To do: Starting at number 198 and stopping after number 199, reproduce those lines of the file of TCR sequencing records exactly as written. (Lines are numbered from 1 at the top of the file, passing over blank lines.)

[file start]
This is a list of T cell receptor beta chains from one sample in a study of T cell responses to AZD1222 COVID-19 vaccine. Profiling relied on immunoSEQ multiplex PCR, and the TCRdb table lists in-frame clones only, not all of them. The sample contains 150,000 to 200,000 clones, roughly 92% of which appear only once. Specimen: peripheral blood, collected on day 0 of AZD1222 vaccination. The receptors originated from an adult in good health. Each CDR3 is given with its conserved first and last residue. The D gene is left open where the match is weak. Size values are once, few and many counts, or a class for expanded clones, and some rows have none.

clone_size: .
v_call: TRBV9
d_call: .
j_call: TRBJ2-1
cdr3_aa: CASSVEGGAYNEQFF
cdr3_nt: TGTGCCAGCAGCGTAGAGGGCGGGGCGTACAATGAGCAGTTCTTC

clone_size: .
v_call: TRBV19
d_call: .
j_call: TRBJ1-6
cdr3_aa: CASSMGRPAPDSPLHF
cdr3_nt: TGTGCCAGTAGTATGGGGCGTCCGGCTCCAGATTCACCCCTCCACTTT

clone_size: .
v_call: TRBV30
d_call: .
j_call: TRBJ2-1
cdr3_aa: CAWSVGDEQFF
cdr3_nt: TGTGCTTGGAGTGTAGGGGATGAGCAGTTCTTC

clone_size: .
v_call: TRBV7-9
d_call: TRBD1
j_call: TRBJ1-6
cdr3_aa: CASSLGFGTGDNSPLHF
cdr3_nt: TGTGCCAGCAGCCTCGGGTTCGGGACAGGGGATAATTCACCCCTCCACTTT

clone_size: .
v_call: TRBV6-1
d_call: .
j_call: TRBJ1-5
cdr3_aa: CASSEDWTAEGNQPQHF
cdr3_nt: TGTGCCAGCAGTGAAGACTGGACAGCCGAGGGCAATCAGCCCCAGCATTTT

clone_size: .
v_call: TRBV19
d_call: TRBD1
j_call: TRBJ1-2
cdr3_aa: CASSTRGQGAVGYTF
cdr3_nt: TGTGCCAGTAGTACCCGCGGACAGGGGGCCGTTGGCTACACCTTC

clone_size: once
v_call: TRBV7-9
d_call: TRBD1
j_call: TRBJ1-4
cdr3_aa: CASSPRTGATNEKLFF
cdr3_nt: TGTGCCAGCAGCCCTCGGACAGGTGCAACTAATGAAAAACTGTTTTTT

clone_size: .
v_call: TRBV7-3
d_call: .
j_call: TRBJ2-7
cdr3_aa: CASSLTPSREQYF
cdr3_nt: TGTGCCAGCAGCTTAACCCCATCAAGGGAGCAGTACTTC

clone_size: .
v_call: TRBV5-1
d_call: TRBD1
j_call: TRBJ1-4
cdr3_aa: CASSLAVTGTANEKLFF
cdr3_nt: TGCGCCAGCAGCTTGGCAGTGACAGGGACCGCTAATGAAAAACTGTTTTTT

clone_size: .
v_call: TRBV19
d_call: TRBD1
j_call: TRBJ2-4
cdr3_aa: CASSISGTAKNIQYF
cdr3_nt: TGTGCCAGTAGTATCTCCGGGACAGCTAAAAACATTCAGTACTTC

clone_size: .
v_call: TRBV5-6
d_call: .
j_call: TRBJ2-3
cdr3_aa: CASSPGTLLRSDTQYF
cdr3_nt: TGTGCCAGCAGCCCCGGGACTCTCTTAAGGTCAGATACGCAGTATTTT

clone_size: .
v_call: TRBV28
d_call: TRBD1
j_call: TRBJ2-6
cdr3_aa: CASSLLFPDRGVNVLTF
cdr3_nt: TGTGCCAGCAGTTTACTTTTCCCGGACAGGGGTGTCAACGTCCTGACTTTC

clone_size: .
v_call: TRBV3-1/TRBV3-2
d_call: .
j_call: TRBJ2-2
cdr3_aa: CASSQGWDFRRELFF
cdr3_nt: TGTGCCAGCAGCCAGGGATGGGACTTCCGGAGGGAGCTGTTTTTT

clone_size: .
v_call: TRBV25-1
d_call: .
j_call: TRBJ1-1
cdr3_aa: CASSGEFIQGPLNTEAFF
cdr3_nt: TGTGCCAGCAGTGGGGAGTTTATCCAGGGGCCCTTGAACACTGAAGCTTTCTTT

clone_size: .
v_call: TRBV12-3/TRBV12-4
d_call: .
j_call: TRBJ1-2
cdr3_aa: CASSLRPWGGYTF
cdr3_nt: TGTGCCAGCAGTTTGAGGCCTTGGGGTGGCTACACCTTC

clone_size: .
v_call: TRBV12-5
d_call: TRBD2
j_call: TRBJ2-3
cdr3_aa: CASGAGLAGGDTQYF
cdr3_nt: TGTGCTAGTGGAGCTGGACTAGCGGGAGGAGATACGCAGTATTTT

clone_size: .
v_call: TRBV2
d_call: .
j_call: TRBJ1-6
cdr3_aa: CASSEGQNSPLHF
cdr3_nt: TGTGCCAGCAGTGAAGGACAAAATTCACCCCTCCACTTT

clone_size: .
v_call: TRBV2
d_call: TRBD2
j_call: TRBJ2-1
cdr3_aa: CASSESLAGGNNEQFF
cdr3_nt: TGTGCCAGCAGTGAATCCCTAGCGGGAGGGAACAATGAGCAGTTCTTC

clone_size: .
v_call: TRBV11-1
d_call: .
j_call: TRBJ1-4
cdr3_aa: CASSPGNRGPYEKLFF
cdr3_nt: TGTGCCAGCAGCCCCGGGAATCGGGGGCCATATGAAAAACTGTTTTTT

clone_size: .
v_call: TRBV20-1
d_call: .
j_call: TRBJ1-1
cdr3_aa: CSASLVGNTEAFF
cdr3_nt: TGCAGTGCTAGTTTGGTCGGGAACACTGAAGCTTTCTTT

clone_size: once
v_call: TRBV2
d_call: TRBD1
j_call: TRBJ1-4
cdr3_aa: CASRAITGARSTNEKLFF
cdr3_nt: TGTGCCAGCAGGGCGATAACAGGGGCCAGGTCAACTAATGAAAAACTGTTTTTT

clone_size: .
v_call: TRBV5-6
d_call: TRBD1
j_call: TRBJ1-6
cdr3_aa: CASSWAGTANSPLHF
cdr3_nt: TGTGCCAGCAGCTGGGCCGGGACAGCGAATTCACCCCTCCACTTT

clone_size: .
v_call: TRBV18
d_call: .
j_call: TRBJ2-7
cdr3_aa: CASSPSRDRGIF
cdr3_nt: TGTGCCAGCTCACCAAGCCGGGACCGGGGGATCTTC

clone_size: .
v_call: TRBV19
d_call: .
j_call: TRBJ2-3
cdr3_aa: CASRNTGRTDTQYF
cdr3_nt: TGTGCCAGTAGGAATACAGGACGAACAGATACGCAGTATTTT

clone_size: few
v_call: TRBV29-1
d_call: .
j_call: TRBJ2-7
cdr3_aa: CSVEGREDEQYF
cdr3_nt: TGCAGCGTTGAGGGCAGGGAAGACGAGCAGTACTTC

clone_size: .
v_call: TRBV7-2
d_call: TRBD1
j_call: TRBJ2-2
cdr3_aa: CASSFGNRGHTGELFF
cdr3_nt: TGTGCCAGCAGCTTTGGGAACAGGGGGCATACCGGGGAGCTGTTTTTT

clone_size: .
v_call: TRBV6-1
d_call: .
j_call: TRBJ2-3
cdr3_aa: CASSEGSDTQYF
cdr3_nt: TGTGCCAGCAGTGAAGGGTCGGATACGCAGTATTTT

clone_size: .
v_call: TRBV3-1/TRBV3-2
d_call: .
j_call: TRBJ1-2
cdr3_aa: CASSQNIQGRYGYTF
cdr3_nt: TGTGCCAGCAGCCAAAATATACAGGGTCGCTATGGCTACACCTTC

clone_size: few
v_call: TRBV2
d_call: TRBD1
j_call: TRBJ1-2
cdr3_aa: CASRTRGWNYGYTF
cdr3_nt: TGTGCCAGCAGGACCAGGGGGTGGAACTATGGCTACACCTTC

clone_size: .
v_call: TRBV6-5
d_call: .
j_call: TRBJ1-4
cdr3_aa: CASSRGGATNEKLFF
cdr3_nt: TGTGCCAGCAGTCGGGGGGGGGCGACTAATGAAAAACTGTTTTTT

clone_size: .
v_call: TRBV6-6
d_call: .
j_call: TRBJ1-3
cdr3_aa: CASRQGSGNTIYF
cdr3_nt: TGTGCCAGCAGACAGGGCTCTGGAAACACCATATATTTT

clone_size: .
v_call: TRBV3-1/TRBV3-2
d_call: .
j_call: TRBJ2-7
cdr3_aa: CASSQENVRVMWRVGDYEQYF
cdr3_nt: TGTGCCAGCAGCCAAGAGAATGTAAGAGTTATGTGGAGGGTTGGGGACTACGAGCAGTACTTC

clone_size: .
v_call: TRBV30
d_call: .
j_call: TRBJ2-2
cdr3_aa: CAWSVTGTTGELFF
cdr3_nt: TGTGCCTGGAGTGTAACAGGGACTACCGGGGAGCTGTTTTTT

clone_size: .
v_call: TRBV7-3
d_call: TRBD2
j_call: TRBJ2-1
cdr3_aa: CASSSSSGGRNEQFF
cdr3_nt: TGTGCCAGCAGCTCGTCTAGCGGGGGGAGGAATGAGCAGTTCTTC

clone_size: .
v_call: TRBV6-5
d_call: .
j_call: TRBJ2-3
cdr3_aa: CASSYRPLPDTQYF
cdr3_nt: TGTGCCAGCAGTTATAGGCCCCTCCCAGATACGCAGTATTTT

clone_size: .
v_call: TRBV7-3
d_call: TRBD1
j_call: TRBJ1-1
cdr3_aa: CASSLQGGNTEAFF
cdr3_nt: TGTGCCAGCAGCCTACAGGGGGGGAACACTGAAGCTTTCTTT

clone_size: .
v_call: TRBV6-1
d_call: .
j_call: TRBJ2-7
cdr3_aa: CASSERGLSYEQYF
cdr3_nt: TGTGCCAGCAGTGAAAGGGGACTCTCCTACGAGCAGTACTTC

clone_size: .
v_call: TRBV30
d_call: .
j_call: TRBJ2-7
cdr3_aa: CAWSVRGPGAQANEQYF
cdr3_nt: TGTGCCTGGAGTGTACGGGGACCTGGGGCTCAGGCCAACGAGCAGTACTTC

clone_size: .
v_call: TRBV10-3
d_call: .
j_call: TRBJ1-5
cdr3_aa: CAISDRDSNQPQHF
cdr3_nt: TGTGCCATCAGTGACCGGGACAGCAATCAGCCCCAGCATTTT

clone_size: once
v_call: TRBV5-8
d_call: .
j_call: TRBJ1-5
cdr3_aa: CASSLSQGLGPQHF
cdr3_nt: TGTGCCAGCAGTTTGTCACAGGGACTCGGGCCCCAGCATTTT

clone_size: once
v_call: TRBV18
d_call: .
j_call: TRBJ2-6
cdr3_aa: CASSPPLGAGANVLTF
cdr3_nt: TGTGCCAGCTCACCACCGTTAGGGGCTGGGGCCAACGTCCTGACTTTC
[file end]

cdr3_aa: CAWSVTGTTGELFF
cdr3_nt: TGTGCCTGGAGTGTAACAGGGACTACCGGGGAGCTGTTTTTT